My emergence into art. 

1954 –  I’m 3 years old – lying in bed 

Fever rising pencil in my hand staring at the blank white night table 

In a semiconscious slo-mo movement of hand/pencil reaching to the target night table 

My hazy inspired moment- A SCRIBBLE!!  WOW!!

More visions follow – circles, flowers, suns, moons and stars

People- cats and dogs 

Each stroke is more and more exciting 

101 fever –  oh look the night table is growing bigger more to do…YES

My world created…so special…so mine 

I have discovered my life long friend the pencil but need new white dresser

Eyes heavy now must sleep 

Next morning on the dresser covered in my imagination there’s paper and crayons 

Thanks mom!!!


In my teen years during the 1960’s, if you put a piece of paper in front of me it was instantly covered by some drawing from my imagination.  The 1960’s were turbulent times.  Race riots were explosive headline news daily across the country.  There was fear and hate I didn’t understand but was fed.  

It was the time of school busing and I was to be bused to a junior high school far away with a lot of black teens.  I heard about knives in the schools and being told to carry extra money to pay off bullies

I ended up being sent to a boarding school because I was a truant for a year and left back so my mom sent me away to have the nuns deal with me.  And I would have to go to school. 

Actually I ended up doing well with discipline and I had company with a lot of wealthy girls who were problems to their families. We were misfits trapped in a nunnery in Sag Habor Long Island.  But I have to say I did well in school.  I only tried to escape once!

Anyway, back to this post of the racial issues.  I ended up being accepted by the High School of Art & Design in NYC.  My major was fashion illustration.   And I always was doing a doodle or drawing every day.   My mom rescued boxes of my work and that was the tip of the iceberg. 
So one day I had my markers and paper and in my imagination I saw two young black girls and it started with a doodle and became this small drawing.  I called it “Sisters”.  It was in my mom’s apartment.

In 2005 I found it and showed it to my friends at work.  The paper was old but the drawing was strong.  One of the secretaries loved it and she offered me an excellent price for it. It spoke to her as a black woman.  It was how I related to African Americans in 1965 as a teenager who despised violence and hate.   I didn’t want to have fear and in a doodle I saw love. 



I have learned that waiting to be inspired to create art can be a very long wait.  Days. Weeks. Years.  Decades.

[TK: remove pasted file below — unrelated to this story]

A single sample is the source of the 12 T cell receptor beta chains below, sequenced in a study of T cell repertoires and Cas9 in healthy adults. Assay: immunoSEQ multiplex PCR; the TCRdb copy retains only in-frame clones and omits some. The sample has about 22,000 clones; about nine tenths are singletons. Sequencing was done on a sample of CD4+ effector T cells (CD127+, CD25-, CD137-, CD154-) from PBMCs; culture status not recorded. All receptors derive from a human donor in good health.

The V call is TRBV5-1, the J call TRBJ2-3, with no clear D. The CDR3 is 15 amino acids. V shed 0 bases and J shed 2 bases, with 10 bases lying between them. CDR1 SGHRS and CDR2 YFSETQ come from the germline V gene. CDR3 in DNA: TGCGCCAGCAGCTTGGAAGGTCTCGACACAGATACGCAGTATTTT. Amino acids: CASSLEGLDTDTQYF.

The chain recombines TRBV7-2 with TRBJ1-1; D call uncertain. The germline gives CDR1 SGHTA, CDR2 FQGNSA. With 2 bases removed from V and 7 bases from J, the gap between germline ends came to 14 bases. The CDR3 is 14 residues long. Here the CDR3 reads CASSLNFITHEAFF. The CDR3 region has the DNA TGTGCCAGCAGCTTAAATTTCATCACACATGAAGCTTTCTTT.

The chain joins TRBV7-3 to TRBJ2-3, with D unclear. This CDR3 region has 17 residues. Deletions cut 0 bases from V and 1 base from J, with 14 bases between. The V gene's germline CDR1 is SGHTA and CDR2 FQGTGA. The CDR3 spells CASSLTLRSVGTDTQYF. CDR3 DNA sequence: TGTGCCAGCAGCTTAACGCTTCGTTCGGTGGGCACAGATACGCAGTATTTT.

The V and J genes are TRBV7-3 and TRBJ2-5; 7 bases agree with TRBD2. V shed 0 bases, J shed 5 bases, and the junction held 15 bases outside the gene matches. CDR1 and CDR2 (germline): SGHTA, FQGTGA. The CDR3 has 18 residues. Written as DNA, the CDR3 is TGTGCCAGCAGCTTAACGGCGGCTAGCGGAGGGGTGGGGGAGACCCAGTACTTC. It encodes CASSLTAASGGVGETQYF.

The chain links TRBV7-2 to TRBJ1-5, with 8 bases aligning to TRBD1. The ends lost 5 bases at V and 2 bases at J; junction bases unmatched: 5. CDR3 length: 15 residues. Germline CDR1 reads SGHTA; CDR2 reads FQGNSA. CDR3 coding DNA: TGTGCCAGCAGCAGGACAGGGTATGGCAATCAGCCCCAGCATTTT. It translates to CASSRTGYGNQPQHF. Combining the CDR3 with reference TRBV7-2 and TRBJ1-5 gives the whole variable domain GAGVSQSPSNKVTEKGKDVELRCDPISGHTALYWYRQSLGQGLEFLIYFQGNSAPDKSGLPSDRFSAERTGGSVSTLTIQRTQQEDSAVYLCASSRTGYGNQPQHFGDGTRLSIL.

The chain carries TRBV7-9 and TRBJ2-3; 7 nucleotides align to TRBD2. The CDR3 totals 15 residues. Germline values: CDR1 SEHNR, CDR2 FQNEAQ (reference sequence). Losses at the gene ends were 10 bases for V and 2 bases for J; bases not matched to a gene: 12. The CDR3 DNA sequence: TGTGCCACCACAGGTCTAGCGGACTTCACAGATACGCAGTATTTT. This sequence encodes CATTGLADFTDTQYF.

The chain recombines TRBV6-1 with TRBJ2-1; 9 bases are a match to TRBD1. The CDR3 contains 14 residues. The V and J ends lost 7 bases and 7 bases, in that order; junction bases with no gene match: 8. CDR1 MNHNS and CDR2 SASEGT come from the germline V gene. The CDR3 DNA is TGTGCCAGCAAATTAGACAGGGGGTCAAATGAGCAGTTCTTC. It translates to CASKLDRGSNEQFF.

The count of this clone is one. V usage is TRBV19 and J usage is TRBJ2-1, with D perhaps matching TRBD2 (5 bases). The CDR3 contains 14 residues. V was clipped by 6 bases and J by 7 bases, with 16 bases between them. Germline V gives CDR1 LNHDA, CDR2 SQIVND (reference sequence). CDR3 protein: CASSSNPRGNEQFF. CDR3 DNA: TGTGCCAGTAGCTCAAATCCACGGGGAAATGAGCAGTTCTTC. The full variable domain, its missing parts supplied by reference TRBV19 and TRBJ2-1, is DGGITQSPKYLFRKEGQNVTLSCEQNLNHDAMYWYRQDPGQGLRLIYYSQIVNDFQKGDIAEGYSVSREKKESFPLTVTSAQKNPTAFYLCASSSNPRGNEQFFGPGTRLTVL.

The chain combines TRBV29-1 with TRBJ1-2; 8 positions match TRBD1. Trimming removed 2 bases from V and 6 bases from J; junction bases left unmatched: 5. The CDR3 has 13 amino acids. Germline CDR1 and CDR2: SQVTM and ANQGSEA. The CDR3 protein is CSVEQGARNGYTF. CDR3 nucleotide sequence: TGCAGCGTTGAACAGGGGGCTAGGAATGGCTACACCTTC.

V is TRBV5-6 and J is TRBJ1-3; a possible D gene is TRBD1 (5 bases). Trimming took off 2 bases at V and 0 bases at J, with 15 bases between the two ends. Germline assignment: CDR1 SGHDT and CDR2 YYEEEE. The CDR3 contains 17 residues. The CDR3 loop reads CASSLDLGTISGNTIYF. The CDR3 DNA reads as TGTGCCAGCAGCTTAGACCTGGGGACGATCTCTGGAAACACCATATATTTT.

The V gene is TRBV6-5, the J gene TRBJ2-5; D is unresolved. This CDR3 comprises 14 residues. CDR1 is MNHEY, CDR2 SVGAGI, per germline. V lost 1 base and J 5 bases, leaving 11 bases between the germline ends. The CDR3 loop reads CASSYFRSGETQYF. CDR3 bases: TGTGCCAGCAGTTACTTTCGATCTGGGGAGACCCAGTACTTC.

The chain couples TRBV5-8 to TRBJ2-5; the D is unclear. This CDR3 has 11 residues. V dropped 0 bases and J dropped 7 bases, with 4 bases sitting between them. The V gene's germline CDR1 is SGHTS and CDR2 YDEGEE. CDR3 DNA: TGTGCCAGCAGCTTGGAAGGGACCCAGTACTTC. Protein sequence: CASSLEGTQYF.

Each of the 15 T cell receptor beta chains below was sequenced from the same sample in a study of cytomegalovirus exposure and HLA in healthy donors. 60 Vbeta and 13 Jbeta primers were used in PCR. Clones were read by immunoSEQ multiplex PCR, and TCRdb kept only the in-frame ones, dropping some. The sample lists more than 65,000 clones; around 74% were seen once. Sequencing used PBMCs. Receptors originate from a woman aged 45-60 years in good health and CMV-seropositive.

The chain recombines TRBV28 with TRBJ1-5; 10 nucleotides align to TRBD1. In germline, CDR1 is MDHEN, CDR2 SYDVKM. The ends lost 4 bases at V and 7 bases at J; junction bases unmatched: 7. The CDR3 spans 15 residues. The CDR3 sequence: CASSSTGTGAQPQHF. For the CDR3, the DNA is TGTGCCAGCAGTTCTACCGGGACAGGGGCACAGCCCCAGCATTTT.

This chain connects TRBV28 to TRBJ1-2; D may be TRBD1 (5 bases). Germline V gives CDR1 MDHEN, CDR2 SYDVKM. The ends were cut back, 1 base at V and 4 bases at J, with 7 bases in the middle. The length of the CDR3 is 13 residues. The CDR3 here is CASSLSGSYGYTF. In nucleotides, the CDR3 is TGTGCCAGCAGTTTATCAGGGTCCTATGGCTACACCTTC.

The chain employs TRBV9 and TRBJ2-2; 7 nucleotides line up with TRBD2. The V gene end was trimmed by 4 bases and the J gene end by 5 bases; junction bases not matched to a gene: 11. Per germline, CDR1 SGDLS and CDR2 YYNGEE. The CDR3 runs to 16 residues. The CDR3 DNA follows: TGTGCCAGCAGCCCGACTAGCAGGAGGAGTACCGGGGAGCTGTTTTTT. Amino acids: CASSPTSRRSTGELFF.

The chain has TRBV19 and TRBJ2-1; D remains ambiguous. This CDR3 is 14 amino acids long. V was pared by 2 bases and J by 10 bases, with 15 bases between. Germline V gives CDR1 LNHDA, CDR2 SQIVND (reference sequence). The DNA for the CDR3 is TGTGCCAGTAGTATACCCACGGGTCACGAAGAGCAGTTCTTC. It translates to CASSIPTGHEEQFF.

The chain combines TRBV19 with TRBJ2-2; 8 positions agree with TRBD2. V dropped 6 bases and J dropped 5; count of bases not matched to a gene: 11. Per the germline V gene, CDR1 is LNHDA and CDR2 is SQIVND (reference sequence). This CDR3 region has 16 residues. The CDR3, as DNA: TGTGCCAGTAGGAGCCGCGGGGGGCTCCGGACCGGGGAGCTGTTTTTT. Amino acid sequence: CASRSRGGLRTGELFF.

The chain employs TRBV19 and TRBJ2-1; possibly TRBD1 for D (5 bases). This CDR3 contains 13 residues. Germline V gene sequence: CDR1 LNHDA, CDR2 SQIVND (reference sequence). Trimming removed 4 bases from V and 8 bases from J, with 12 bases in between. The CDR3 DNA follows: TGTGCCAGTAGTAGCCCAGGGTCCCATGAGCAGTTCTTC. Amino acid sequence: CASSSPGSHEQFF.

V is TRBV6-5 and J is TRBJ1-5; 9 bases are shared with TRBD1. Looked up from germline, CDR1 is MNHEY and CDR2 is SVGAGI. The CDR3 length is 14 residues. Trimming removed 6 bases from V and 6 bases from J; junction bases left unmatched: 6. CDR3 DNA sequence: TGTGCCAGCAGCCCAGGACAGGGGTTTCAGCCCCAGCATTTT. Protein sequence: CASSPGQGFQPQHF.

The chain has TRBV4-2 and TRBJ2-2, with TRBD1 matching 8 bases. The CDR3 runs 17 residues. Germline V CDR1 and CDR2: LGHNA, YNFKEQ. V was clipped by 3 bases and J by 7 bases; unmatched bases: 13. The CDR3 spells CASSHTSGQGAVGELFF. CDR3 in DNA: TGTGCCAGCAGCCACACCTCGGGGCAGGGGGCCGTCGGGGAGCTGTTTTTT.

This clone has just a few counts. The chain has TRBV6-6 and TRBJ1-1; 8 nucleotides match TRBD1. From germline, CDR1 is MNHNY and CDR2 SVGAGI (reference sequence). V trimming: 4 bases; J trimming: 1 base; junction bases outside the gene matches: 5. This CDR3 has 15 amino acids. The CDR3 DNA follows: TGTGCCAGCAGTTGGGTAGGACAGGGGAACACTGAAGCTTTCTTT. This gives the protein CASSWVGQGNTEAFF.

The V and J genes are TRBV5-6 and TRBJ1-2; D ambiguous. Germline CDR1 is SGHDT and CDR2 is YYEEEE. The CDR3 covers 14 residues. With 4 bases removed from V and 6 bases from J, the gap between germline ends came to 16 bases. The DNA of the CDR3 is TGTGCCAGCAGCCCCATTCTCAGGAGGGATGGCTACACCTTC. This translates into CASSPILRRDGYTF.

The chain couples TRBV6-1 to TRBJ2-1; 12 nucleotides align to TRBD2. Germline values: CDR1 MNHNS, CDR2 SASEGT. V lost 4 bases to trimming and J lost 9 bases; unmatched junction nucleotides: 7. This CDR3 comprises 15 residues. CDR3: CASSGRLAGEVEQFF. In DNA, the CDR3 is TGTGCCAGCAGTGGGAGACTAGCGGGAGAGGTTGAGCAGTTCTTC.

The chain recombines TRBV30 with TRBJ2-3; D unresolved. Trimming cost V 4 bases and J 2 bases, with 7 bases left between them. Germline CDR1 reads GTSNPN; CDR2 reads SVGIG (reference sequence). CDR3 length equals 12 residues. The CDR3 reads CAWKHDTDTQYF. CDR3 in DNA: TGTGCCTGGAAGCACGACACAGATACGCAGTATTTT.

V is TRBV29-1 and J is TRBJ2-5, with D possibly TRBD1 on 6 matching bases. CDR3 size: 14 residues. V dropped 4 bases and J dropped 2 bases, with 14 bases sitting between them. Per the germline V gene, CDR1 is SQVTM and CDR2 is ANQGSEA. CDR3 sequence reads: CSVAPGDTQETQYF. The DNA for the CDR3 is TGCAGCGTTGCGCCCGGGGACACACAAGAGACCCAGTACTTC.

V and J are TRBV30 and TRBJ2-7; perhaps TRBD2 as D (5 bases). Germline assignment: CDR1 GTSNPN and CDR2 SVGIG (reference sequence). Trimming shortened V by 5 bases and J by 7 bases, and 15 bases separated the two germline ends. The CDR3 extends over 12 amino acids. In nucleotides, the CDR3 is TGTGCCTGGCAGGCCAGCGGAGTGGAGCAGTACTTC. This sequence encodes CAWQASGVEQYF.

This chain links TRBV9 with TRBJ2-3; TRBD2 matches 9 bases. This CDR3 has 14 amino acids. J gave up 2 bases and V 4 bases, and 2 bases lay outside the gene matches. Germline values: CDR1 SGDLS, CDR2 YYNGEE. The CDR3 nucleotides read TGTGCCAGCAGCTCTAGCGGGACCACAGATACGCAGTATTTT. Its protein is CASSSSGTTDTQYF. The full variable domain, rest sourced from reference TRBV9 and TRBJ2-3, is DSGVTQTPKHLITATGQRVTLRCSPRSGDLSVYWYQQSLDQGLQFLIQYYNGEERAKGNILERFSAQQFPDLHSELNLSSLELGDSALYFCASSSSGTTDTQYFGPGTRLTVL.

I don’t wait for inspiration I start it.   With a DOODLE.

The following art began with a squiggly line and the path it took.


I’m sure you guessed the relationship. Daniel Messner is my son. He attends College upstate New York.  He also has been an active collaborator in my journey to break my 30 year art block.  This post is to honor his love and support to his mom. 

First I want to show his artistic expression when he was around 7 years old.  When I broke my art block I did at a paint your own pottery place in Brooklyn. He reluctantly came with me but this is what came out of showing up. 


Ceramic Glazed Tile by Daniel Messner


This is my favorite tile.  Kudos Dan!

Here we are at my first show at the Art Students League in New York. I believe it was 2006. 



1968 pen and ink

Pen and marker drawing 1969



Life Drawing 2005


1969 charcoal drawing done at the Art Students League


Watercolor sketch 2000

1970 fashion art

Pen & wash 1970


Charcoal sketch 2004

1968 fashion doodle

Marker & Pencil 1966

They say a good artist begins with learning drawing skills.  I mastered my drawing skills beginning with drawing on the furniture at 3.  Most of my artwork was drawing people when I began. I wanted to be a fashion illustrator when I was in high school.


Colored Markers 1970




I have wanted to do this post for a long time. My dad was a very talented artist who didn’t pursue it. I only knew him up until the age of 5 when he and mom split. I was either angry at him or blaming myself. The way I dealt with the pain was to erase him from my mind. 

A couple of years ago my mom showed me this drawing he did that she saved. Why she waited 50 years to show me I’ll never figure out. She told me he also studied at the Art Students League. I never knew this but I was following in my father’s path.  

I guess he had the same beliefs I did about not being able to support himself in art because he ended up being a used car salesman.  But then mom told me about how my father was using his talent to help others. 

It seems in the 1940s the NYC school system was developing classes to help delinquent boys learn how to get skills for jobs so they didn’t turn to illegal activities.  They also introduced them to art.  My father was hired as an art instructor. Schools realized culture can civilize. 

Then WWII came and he was drafted. But he also had skills as a photographer so ended up being a government photographer in the Phillpines where he was stationed. 

I am proud of you dad!   (Below is his colored pencil drawing of Lana Turner 1939)

Lana Turner by George Barbella 1939